“Mummy? Are we pretentious or just banal?”

When we last left America’s Worst Mother&#153, her children, Persephone, Daisy Mae, Arugula, and Oedipus, were foraging for food and trapping feral rabbits in order to survive. The kids, while paging through a copy of Thirty Minute Rabbit Recipes pointed out that the Latin term for rabbit is cuniculus, prompting Meghan to smile inwardly and remember that night in college when she and her roommate Stephanie drank that whole bottle of peppermint schnapps and one thing led to another… and, well, let’s just say there were lots of awkward silences for the next three semesters and leave it at that, okay?

Anyway, this week finds the frequently ignored children playing with age-appropriate puzzles amid massive dangerous stacks of dusty books that really need to shelved properly to make those “nosy bitches at Child Protective Services get off Mummy’s back…Jesus, do I need another drink”.

I am on the phone as Phoebe picks her way towards me through crags and buttes of novels stacked on the floor. She climbs up on to my chair, and sits behind me on another literary pile.

Ten months ago, the movers shoved all our accumulated volumes indifferently on to shelves throughout the house. An hour ago, I conceived a fierce Howard-Dean-like desire to organize them by storm.

Of course, there is a large divide between developing “a fierce Howard-Dean-like desire” to do something, and getting off the phone, even when one of your children is trying to get your attention:

” — Mummy?” Phoebe inquires behind me.

“Just a minute, darling — Go on,” I say to my English sister-in-law, who is planning an Anglo-Canadian raid this summer on coastal Maine, where I grew up and where our family has for the last two years rented a tiny cottage.

Phoebe taps on my head.

“Sweetie, I’m on the phone. See? I show her the handset and return my attention to London.

Now, for all Meghan knows Arugula could be lying at the bottom of the stairs in a pile of Toynbee and Waugh, but Meghan can’t be bothered.

Phoebe is saying something urgently: ” — And go!”

Partly absorbed in the long-distance family logistics, partly aware of Phoebe trying to communicate, I am also thinking of the small weather-beaten, leather-bound copy of Rabelais that 15 minutes ago I actually threw out. No spine, terribly fragile, who’s ever going to know what it is when they see it on a shelf, let alone read it? Still, throwing away a book. I think of Fahrenheit 451. I think of Mussolini. With a sick feeling, I retrieve the book with its falling-off front cover and discover that it belonged to my husband’s grandfather, a swashbuckling Englishman who flew in the first-ever squadron of the RAF, ran off with a mistress, and died on the Italian Riviera.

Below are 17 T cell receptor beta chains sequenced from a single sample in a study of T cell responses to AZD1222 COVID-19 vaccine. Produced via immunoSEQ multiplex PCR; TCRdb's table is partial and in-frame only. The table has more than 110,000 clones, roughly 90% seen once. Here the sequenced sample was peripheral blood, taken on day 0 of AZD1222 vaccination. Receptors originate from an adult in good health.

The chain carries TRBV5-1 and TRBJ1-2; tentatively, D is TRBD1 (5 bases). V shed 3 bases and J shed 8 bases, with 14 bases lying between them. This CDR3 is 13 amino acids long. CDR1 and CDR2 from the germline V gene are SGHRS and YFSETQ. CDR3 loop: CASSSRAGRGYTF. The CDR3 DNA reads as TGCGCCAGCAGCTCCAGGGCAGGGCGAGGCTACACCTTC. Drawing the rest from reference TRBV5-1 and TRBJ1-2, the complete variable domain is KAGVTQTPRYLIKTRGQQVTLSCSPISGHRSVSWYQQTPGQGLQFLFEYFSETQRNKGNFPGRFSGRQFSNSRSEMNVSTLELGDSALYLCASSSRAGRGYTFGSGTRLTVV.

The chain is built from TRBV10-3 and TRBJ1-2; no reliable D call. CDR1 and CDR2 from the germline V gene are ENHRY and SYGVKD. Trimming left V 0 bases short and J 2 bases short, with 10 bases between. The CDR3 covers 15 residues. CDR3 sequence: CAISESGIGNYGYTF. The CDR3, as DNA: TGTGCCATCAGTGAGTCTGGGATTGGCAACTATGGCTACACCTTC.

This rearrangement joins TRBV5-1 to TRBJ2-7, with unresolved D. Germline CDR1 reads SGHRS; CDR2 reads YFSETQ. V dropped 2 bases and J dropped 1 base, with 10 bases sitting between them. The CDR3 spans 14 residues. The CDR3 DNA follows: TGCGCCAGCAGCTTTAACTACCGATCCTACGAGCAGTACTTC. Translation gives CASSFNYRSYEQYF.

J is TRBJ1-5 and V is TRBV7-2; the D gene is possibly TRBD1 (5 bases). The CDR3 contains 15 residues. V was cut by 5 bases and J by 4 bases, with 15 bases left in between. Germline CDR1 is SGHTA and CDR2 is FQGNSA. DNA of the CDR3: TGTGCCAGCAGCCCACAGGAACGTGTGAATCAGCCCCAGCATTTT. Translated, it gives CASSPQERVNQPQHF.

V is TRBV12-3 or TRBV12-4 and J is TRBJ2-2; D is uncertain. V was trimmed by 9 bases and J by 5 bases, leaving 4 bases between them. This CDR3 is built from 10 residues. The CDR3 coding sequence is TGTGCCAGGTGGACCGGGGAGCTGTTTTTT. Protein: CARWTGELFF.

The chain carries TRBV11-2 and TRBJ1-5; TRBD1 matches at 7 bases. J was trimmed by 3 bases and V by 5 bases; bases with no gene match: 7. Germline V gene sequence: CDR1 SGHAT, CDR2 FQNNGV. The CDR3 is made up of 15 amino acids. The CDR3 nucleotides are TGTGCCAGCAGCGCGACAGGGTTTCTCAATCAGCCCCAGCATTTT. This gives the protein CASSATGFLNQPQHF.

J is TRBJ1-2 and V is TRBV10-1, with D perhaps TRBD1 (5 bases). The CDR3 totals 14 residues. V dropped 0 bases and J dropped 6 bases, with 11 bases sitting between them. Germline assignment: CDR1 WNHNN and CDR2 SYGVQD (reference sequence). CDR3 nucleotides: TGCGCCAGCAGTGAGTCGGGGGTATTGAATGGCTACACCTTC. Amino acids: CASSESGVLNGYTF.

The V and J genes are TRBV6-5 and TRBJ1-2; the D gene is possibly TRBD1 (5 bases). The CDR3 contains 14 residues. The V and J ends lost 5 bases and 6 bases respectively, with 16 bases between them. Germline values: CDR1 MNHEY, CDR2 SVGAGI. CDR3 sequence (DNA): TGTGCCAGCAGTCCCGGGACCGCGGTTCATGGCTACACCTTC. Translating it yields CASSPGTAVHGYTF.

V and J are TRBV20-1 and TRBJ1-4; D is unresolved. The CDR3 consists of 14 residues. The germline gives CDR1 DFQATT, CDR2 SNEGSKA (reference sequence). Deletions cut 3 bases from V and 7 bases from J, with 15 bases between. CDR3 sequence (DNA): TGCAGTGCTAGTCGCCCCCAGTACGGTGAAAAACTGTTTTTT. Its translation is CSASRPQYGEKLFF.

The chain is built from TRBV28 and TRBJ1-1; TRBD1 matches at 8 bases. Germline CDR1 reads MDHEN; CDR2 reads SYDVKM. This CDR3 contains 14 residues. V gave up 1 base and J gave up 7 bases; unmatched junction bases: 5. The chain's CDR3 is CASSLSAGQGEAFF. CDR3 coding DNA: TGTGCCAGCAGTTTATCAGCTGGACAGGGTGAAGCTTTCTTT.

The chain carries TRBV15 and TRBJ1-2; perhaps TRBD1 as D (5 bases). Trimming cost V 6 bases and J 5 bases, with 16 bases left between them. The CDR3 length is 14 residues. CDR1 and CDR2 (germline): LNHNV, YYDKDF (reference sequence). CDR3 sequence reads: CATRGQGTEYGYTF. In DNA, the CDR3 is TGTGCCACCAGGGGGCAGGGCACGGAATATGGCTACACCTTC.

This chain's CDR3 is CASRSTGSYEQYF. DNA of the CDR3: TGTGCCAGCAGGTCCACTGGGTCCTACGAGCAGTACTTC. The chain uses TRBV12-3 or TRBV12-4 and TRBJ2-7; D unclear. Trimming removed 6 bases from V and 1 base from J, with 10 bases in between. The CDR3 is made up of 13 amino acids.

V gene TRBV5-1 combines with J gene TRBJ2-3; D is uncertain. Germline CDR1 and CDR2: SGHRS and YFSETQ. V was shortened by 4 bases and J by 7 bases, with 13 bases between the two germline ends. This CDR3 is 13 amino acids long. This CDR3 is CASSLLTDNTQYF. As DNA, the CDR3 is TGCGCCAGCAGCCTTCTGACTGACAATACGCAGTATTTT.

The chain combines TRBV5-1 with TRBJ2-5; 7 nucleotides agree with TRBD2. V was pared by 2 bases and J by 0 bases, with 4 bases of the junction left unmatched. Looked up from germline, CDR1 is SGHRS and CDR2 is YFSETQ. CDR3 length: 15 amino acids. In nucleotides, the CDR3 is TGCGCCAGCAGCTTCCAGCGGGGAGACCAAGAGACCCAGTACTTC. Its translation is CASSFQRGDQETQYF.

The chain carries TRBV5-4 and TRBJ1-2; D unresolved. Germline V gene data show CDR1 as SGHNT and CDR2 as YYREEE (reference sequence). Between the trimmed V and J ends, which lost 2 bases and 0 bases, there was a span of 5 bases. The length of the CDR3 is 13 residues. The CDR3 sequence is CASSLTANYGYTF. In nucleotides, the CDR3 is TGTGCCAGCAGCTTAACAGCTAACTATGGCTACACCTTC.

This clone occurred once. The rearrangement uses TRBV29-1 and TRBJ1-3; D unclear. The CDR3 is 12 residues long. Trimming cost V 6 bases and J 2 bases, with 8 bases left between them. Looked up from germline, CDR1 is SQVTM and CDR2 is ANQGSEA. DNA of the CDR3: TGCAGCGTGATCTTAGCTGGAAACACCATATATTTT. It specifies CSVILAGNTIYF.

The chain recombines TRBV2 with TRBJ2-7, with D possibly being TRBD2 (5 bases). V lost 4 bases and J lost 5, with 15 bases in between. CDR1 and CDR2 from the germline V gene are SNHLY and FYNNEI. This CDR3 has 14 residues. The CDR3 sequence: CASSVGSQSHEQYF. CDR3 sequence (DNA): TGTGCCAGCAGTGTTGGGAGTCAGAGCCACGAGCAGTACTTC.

” — Mummy!” Phoebe says desperately.

But to no avail, as Meghan distractedly talks on the phone while making up more dramatic relations in her mind in an effort to fill her empty and unfulfilling life as a mother to four mewling demanding little yard-apes, and why, of why, couldn’t she learn to insert that diaphragm correctly, like it was so hard or something? Jesus!

Meanwhile, Arugula has started to bleed from her ears…

I gaze at the heaps of books on the floor. What a mess. I roll my sleeves down absent-mindedly. After an hour of hither-and-yon, the room looks like India after Partition. Abandoned nonfiction books huddle worriedly on shelves that used to be full of their own kind, but which are now packed with pushy newcomer novels. Poetry collections and yellowed lit-crit paperbacks sit in small stacks, some here, some there, because I still don’t know where they can be allowed to settle. Meanwhile, the dust is unbelievable, like wind whistling through an ashtray.

“Just a minute,” I say, then: “Oh heavens, the Proust!”

A tinny trans-Atlantic laugh comes down the telephone line.

“Sarah, I’ll have to call you back, Phoebe’s just — “

“Sorry, Mummy.”

We are then relieved that to see that Arugula is fine and that Phoebe (who also goes by Persephone or Busty McBoomboom) has merely used pages 11-14, 17,18 of In Search of Lost Time, Volume 5 : The Captive, The Fugitive for toiletpaper when she knew that it was being saved for company and the kids were supposed to be using Trollope’s Sir Harry Hotspur of Humblethwaite.

What’s a mother to do?

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Yeah. Like I would tell you....